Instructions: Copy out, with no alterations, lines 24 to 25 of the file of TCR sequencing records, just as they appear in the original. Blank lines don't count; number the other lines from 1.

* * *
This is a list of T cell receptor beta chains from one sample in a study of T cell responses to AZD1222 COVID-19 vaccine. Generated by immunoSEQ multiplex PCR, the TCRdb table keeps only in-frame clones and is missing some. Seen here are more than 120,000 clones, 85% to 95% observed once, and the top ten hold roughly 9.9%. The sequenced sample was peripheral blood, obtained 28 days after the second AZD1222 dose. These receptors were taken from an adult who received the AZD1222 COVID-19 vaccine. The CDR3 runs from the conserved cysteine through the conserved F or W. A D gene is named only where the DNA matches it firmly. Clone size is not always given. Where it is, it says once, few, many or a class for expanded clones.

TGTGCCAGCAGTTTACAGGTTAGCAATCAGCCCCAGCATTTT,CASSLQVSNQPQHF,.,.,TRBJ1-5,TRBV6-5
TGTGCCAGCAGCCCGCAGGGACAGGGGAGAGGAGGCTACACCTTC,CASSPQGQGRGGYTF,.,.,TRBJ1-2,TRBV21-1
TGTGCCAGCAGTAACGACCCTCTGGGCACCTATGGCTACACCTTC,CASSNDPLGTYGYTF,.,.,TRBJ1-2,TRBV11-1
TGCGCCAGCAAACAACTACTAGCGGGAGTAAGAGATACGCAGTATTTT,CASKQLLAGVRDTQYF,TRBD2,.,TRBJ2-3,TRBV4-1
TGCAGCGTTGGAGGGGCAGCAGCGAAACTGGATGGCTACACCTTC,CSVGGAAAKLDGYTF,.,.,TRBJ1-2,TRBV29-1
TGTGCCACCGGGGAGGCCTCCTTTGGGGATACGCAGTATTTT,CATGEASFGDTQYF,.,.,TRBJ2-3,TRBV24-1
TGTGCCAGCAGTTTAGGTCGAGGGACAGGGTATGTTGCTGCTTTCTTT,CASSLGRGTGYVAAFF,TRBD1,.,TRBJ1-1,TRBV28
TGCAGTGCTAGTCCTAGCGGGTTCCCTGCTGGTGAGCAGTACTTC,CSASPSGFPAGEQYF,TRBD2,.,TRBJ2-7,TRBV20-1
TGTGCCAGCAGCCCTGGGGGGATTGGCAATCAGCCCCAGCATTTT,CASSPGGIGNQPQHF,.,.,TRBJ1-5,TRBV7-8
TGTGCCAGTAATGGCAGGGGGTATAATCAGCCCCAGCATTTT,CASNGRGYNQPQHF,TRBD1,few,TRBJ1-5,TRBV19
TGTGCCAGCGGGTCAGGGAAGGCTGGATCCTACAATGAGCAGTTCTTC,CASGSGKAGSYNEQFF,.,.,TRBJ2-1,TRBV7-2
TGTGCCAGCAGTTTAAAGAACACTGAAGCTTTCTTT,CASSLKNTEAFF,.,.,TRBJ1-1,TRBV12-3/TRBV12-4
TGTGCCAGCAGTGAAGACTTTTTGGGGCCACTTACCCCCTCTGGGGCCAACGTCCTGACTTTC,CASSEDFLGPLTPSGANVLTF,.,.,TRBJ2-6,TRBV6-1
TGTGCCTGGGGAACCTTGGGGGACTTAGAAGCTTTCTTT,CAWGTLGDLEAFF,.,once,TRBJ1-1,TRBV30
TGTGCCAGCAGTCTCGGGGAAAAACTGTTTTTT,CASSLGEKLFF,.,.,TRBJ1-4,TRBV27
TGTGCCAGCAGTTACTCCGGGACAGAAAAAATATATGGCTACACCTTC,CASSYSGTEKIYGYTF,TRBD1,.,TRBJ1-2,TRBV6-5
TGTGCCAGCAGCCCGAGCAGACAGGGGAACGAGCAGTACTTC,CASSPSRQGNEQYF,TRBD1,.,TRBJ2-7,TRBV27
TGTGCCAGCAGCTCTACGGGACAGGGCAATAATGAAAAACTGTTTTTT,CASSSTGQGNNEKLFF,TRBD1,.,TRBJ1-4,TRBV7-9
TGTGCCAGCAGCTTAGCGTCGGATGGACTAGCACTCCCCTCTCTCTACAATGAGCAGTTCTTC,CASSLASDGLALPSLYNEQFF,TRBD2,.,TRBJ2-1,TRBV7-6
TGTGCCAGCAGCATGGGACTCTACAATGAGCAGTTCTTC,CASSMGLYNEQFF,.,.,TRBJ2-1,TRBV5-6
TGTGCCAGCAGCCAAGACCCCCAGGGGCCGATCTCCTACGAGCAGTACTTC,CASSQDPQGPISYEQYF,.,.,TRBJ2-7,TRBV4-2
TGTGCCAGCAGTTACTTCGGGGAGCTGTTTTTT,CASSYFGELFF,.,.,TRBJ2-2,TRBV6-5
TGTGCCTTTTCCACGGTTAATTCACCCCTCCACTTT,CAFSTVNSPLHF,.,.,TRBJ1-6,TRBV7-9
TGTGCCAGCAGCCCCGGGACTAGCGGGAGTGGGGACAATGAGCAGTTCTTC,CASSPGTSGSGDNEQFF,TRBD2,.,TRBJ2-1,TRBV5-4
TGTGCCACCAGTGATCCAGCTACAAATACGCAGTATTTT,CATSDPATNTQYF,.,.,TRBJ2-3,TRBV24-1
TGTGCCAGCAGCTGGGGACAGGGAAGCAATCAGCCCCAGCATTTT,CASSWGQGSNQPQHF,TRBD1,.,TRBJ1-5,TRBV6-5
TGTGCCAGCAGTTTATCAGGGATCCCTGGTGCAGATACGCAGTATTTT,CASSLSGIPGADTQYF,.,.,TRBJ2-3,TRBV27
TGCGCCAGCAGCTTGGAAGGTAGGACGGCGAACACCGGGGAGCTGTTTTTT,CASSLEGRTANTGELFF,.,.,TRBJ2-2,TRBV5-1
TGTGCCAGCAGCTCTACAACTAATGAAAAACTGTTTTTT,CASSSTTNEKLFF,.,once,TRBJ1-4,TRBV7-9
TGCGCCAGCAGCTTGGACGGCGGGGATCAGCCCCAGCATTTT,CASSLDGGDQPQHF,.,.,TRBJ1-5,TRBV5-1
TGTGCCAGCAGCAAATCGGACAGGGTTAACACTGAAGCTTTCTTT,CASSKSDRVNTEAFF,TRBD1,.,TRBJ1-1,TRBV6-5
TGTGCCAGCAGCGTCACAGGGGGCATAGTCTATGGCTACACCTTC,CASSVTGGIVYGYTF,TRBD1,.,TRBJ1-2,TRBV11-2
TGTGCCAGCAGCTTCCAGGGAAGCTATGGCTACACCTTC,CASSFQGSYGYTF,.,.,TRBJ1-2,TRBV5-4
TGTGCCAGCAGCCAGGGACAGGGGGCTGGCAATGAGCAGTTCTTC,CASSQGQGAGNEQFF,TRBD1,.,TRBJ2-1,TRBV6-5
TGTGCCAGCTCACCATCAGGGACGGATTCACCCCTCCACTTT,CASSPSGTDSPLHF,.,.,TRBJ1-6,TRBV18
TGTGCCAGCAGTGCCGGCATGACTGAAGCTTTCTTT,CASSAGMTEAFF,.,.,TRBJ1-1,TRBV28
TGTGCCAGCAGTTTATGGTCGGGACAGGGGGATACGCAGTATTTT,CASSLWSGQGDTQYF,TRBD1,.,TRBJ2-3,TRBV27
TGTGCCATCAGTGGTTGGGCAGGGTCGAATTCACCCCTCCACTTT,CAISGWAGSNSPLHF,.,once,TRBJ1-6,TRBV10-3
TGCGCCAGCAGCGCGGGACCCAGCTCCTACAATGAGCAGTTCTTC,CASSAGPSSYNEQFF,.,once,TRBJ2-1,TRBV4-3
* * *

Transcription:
TGTGCCTTTTCCACGGTTAATTCACCCCTCCACTTT,CAFSTVNSPLHF,.,.,TRBJ1-6,TRBV7-9
TGTGCCAGCAGCCCCGGGACTAGCGGGAGTGGGGACAATGAGCAGTTCTTC,CASSPGTSGSGDNEQFF,TRBD2,.,TRBJ2-1,TRBV5-4